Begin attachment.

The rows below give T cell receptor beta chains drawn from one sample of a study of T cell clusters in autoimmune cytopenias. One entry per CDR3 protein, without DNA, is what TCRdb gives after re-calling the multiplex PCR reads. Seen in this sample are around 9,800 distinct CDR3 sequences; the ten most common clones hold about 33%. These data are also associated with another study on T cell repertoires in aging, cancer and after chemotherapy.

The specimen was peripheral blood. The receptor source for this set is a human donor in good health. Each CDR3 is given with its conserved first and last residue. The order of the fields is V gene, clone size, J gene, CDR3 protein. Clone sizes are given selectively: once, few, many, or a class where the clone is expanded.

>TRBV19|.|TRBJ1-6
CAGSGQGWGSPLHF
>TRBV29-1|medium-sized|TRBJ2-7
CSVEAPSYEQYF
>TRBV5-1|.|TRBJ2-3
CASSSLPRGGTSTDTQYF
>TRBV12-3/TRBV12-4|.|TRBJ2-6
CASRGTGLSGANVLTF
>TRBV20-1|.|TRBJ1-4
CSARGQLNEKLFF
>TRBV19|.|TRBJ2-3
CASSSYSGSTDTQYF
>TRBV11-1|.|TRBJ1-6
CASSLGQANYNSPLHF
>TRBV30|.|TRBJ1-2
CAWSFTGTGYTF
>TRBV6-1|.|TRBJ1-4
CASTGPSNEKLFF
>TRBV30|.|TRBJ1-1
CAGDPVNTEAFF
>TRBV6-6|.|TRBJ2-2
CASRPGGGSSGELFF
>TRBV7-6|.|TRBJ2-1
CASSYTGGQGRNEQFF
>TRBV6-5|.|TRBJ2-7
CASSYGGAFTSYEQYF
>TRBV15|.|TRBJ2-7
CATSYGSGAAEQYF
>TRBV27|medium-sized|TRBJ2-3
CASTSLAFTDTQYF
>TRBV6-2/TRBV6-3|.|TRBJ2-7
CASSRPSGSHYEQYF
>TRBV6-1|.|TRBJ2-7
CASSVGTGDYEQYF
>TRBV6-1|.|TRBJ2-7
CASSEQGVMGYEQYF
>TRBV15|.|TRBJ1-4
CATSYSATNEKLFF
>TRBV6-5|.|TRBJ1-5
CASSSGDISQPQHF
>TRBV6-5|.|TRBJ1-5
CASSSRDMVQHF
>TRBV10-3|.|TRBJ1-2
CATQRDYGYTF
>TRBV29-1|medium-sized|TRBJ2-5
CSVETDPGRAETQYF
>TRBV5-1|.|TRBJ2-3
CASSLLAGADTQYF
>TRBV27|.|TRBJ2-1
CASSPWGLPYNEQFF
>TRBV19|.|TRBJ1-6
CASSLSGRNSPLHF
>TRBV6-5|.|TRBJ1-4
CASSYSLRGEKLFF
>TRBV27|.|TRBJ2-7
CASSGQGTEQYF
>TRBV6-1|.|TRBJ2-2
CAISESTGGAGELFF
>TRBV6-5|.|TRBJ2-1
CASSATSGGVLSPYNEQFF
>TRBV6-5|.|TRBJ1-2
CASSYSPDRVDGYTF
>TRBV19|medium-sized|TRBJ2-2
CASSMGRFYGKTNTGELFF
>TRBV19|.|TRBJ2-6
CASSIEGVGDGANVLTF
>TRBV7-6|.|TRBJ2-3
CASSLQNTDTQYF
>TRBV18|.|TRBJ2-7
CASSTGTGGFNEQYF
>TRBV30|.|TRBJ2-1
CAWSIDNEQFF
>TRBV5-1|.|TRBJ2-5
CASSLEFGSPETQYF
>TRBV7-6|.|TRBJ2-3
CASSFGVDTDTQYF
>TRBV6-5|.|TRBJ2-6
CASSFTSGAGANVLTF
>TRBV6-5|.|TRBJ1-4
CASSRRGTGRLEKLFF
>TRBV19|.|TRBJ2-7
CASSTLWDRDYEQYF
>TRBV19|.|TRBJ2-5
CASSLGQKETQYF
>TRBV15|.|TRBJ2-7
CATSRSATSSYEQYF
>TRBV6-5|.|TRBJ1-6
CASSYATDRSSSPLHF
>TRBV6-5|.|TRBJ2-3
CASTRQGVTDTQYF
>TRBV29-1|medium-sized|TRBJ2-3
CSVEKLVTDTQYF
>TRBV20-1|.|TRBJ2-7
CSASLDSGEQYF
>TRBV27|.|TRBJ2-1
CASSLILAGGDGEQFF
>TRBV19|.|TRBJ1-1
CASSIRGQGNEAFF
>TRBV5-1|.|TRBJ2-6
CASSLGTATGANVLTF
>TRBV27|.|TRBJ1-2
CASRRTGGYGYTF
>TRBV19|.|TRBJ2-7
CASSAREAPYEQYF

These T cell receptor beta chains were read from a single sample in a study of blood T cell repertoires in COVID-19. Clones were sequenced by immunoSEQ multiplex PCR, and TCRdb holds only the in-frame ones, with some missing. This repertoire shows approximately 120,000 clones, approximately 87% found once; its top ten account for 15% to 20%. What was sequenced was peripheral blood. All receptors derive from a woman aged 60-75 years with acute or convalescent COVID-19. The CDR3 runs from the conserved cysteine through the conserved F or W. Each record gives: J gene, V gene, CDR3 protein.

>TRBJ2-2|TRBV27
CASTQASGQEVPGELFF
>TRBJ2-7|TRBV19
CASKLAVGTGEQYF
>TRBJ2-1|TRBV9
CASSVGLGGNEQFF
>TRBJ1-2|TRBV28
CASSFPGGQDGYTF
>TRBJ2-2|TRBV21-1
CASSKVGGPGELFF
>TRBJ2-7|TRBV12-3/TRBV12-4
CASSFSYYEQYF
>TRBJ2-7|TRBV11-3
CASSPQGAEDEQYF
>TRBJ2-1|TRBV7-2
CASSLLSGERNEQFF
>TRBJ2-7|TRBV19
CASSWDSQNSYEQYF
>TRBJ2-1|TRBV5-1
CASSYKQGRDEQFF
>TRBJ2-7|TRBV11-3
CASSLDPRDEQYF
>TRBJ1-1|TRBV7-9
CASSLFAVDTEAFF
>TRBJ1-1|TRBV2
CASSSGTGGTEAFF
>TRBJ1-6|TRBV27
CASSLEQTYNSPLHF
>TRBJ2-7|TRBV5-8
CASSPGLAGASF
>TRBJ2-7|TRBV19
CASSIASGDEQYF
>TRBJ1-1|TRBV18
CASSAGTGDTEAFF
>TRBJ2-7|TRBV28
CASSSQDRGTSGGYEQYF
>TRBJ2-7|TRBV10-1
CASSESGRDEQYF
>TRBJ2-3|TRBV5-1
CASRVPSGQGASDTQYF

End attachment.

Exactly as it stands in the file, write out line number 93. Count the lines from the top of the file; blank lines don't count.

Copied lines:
>TRBV29-1|medium-sized|TRBJ2-3